The first step of diagnosing Obstructive Sleep Apnea (OSA) is to see your doctor if you are experiencing signs of fatigue and tiredness during your normal daily activities. If you are regularly receive seven to eight hours of nightly sleep, and you are not waking up refreshed, ready to tackle a new day, then your body is telling you something. You might be waking up hundreds of times per night in micro-episodes, more commonly known as hypopneas. Essentially, the air flow to your lungs is cut off because the passage ways in your throat have collapsed, causing you to choke and sputter, but not wake up. If this occurrence of events sounds like it might be happening, your first step will be to see a doctor.
The Traditional Sleep Lab
If your doctor agrees with your assessment, he or she will prescribe a sleep test. There are two main types of sleep test. The first, and more traditional, is a lab-based sleep test where you go for overnight testing to perform an assessment as to the severity of your Obstructive Sleep Apnea. This setting is usually called a, “Sleep Lab.” Once there, the attendant will attach various wires to you in an attempt to measure restfulness, oxygen levels, and other vital indicators. A total count of your hypopneas will be monitored, and after the test is complete, the results will be sent to a specialized sleep doctor to interpret the results. The problem with traditional sleep tests in Sleep Labs is that often, patients do not receive a quality night’s rest because of the new environment and intrusive monitoring equipment. As a result, there are more false positive results and some patients who might not have sleep apnea are encouraged to start continuous positive airway pressure (CPAP) therapy when they normally do not need the treatment.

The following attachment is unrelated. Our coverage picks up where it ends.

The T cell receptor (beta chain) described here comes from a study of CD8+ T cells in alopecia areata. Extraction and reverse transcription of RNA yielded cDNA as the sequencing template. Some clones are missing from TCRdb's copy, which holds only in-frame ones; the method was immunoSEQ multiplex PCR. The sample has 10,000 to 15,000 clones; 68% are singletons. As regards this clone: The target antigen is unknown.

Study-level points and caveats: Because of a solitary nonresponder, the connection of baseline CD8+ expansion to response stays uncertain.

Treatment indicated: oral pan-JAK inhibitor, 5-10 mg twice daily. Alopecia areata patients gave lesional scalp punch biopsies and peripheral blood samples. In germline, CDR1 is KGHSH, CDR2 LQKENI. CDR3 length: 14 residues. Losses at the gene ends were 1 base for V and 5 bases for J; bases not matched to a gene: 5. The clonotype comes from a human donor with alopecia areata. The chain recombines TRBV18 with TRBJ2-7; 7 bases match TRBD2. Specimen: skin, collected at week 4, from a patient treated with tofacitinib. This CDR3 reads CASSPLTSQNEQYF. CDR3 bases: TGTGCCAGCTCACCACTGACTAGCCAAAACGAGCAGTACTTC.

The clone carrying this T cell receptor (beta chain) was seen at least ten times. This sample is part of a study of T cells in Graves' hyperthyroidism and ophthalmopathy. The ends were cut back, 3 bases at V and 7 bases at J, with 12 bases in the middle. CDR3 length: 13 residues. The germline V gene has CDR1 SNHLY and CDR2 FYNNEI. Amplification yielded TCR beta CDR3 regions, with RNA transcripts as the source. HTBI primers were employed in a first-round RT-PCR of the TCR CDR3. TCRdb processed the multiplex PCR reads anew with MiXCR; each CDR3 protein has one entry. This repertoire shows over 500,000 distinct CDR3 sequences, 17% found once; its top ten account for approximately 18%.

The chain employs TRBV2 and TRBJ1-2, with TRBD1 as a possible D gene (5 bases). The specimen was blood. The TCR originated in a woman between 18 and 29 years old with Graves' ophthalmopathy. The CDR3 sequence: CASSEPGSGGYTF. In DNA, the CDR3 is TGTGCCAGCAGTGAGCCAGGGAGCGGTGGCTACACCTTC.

The Home Sleep Test
The other alternative is a home sleep test. It is everything that the traditional lab-based sleep test is not. You’re allowed to stay in your own bed and the only difference is to wear a small electronic device that will monitor your restfulness levels through the night. The next morning, you can send the device back to a registered sleep lab to assess the night’s sleep quality and determine whether or not you’re a candidate for CPAP or Oral Appliance therapy. Patients strongly prefer this method since it’s non-invasive and only costs a fraction of what Sleep Labs normally charge. The technology is now robust enough to consistently and accurately assess a patient’s needs in the comfort of his or her own home without having to venture out to a sleep lab, and is quickly becoming the more popular option.
Of course, the above comparison is not an exhaustive resource, but hopefully you now have a better idea of the different sleep tests available. If you have individual concerns, it is best to speak with your doctor to determine what is best for your individual needs.